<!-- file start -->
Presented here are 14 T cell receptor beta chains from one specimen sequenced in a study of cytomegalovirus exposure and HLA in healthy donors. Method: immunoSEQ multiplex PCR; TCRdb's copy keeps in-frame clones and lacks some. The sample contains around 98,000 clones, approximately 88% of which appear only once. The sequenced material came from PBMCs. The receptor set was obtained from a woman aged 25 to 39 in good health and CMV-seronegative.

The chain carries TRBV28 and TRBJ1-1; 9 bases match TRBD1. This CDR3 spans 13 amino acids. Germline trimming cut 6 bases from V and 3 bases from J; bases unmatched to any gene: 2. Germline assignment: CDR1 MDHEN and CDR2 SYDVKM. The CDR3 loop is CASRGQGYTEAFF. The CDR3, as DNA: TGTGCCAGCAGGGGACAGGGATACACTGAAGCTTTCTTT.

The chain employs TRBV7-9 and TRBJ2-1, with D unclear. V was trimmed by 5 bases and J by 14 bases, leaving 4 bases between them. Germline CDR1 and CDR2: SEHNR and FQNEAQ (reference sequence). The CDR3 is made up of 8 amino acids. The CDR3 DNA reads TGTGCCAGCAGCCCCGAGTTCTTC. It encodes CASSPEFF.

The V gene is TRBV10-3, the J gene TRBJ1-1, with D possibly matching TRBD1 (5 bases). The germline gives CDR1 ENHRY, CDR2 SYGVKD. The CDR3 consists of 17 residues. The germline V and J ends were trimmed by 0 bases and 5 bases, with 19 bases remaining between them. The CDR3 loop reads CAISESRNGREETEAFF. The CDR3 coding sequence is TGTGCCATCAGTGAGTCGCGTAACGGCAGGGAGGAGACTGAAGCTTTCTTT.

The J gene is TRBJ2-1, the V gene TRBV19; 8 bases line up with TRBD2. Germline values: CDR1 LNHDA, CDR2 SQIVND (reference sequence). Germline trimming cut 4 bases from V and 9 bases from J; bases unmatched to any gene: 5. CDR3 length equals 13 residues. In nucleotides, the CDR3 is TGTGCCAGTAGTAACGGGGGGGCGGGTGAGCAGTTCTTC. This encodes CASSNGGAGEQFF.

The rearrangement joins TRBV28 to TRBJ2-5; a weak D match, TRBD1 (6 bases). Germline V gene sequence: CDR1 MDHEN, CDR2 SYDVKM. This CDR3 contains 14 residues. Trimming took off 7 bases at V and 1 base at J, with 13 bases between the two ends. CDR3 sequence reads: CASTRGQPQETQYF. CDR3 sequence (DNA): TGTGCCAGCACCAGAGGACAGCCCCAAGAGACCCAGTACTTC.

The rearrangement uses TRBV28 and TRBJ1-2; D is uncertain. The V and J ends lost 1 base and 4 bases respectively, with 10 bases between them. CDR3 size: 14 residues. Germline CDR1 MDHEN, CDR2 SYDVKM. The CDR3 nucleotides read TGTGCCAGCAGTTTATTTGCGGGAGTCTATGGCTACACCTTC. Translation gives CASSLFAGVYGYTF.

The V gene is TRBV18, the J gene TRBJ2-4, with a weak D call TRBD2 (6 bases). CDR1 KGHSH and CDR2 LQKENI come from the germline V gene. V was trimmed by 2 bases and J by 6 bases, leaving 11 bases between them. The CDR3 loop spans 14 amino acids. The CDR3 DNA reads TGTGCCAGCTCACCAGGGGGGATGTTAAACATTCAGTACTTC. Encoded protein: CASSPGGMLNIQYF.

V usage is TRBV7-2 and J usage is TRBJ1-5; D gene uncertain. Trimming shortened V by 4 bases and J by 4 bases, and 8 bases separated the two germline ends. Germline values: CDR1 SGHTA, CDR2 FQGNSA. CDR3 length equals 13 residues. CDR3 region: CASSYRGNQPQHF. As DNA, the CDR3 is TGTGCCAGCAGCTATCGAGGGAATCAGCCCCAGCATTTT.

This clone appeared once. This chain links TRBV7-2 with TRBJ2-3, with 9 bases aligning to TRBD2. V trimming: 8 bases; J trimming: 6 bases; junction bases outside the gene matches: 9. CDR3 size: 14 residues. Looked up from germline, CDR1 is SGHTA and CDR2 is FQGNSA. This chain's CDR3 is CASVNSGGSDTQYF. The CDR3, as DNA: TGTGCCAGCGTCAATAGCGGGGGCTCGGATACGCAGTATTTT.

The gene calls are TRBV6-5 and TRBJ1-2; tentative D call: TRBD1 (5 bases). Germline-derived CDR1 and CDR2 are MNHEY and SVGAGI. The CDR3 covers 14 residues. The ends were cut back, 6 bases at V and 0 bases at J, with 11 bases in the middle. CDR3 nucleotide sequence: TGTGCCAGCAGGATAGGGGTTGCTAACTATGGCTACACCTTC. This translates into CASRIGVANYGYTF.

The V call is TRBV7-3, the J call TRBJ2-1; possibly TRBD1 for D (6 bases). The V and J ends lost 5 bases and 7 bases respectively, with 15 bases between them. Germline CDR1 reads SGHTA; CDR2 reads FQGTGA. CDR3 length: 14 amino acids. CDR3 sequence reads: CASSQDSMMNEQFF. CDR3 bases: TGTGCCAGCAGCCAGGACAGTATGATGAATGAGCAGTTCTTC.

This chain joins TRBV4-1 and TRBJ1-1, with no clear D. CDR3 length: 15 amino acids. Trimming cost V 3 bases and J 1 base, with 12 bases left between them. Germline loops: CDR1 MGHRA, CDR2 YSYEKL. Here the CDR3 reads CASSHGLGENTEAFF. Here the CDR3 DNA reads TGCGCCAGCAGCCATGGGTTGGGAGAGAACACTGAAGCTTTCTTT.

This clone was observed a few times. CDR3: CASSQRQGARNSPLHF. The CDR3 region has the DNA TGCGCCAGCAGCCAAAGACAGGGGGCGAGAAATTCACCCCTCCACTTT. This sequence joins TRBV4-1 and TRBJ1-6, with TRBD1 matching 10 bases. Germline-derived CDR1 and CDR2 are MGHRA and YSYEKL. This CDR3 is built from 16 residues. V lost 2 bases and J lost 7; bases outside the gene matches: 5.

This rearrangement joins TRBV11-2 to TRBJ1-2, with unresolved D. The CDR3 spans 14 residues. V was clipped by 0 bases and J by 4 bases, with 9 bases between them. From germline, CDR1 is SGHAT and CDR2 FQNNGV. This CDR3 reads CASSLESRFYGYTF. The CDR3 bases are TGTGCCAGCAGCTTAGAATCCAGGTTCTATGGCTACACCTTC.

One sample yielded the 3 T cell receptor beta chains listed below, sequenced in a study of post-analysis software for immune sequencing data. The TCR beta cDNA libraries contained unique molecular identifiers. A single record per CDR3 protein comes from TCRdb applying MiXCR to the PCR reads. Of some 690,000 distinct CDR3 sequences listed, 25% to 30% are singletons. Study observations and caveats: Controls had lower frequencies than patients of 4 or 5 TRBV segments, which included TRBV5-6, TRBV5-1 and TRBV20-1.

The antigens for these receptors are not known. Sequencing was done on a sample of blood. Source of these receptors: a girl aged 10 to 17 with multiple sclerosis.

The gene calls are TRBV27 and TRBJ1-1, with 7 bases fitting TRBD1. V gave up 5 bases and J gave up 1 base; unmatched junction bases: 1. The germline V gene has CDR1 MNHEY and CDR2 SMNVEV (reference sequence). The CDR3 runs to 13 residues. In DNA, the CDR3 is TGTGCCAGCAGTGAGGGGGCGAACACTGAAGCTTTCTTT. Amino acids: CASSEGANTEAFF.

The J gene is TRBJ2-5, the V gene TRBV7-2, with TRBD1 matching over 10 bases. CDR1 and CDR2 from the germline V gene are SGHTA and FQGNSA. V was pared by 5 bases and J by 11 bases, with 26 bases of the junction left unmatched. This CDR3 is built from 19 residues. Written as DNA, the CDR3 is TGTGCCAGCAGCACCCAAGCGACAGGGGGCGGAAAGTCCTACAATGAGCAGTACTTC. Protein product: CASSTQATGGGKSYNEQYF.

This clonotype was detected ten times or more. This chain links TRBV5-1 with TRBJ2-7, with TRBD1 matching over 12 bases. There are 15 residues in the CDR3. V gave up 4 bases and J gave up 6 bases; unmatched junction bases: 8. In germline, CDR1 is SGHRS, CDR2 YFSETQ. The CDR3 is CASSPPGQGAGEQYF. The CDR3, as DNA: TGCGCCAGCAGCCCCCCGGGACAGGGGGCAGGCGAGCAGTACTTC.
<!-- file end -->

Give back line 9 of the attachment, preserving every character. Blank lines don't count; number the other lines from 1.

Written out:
V usage is TRBV7-2 and J usage is TRBJ1-5; D gene uncertain. Trimming shortened V by 4 bases and J by 4 bases, and 8 bases separated the two germline ends. Germline values: CDR1 SGHTA, CDR2 FQGNSA. CDR3 length equals 13 residues. CDR3 region: CASSYRGNQPQHF. As DNA, the CDR3 is TGTGCCAGCAGCTATCGAGGGAATCAGCCCCAGCATTTT.